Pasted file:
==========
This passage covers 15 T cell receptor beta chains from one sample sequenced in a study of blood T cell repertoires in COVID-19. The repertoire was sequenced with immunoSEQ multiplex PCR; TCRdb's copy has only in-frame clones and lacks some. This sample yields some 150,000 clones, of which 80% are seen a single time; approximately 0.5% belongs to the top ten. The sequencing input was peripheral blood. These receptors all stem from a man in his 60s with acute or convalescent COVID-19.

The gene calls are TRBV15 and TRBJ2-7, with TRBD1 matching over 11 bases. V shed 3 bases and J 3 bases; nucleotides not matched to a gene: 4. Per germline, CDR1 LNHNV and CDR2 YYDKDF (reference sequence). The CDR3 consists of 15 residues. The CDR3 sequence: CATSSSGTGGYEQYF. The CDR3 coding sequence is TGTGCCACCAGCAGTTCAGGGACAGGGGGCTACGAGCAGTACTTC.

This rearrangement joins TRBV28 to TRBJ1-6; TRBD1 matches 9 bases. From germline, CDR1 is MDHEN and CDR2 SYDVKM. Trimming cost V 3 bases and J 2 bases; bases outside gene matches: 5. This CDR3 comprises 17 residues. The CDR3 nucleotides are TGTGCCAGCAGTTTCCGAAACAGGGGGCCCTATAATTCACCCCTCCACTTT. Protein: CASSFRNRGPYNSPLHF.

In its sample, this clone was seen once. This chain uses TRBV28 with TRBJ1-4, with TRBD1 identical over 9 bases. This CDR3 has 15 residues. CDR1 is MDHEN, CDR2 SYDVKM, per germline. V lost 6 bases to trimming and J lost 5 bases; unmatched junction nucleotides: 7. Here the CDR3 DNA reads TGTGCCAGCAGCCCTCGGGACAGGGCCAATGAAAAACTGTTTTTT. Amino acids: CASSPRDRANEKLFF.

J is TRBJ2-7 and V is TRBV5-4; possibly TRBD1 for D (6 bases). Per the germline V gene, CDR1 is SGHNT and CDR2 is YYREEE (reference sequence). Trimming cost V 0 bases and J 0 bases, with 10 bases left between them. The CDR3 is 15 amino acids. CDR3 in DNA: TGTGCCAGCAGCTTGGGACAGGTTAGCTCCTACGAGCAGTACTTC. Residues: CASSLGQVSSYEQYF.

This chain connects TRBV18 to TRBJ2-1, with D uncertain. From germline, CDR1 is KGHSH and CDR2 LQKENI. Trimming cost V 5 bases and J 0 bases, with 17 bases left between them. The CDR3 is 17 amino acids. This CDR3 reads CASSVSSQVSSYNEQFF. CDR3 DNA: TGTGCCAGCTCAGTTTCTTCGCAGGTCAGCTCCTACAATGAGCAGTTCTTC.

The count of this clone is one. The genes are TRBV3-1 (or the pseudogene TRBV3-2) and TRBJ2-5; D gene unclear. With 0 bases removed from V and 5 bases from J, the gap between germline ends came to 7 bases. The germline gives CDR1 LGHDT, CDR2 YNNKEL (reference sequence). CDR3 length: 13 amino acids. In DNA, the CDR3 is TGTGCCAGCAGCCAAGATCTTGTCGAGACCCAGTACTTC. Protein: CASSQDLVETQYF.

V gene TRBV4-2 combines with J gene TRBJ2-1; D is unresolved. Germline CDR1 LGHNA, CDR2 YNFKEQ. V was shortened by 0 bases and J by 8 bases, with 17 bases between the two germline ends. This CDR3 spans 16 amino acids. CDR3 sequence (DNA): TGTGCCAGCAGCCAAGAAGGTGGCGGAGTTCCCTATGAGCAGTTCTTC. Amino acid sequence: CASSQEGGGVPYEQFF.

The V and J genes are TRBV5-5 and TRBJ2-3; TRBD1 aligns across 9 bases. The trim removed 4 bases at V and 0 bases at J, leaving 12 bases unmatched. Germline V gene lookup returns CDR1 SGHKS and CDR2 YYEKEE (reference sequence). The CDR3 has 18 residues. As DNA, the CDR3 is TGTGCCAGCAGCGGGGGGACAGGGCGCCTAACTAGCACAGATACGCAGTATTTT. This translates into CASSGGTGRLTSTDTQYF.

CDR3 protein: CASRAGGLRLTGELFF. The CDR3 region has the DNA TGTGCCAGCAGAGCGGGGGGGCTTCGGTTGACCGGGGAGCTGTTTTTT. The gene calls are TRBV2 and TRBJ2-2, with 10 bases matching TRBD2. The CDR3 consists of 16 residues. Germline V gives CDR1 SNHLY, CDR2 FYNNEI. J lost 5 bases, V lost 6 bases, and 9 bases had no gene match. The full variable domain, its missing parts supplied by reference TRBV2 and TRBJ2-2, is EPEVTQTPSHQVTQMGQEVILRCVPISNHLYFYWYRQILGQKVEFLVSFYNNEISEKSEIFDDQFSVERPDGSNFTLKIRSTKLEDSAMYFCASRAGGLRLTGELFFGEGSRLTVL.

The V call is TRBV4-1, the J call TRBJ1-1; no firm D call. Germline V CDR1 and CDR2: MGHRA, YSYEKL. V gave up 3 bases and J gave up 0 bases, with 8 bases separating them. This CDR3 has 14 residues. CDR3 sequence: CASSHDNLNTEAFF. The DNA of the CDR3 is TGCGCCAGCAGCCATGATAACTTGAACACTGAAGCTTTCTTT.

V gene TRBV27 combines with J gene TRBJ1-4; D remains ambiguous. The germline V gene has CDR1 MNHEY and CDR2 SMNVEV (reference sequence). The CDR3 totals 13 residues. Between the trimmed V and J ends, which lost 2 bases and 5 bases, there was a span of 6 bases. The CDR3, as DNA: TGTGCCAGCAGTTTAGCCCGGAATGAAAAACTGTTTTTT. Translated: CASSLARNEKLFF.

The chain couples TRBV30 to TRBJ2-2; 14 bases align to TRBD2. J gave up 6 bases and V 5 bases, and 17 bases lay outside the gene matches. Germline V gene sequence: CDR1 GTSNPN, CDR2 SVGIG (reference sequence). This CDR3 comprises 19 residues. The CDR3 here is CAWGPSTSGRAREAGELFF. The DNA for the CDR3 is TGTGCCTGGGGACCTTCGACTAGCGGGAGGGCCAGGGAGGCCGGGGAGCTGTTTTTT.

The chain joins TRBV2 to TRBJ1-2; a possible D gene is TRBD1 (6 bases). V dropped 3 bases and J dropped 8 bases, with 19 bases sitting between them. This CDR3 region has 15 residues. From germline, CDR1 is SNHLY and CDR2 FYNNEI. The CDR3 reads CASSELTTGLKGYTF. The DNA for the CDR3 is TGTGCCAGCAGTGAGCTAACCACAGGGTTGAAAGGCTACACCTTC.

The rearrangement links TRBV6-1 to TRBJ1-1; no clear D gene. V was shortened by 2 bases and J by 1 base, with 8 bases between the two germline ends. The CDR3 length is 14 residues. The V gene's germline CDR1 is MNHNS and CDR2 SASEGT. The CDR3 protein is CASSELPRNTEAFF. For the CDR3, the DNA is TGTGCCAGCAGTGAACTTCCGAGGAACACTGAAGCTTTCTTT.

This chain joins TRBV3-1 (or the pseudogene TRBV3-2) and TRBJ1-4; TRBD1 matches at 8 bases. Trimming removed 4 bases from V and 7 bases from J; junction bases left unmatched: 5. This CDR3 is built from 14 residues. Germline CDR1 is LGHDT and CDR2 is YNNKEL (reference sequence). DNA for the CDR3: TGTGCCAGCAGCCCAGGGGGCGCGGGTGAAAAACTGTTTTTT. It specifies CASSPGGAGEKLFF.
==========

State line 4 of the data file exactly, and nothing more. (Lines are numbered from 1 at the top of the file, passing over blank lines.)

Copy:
In its sample, this clone was seen once. This chain uses TRBV28 with TRBJ1-4, with TRBD1 identical over 9 bases. This CDR3 has 15 residues. CDR1 is MDHEN, CDR2 SYDVKM, per germline. V lost 6 bases to trimming and J lost 5 bases; unmatched junction nucleotides: 7. Here the CDR3 DNA reads TGTGCCAGCAGCCCTCGGGACAGGGCCAATGAAAAACTGTTTTTT. Amino acids: CASSPRDRANEKLFF.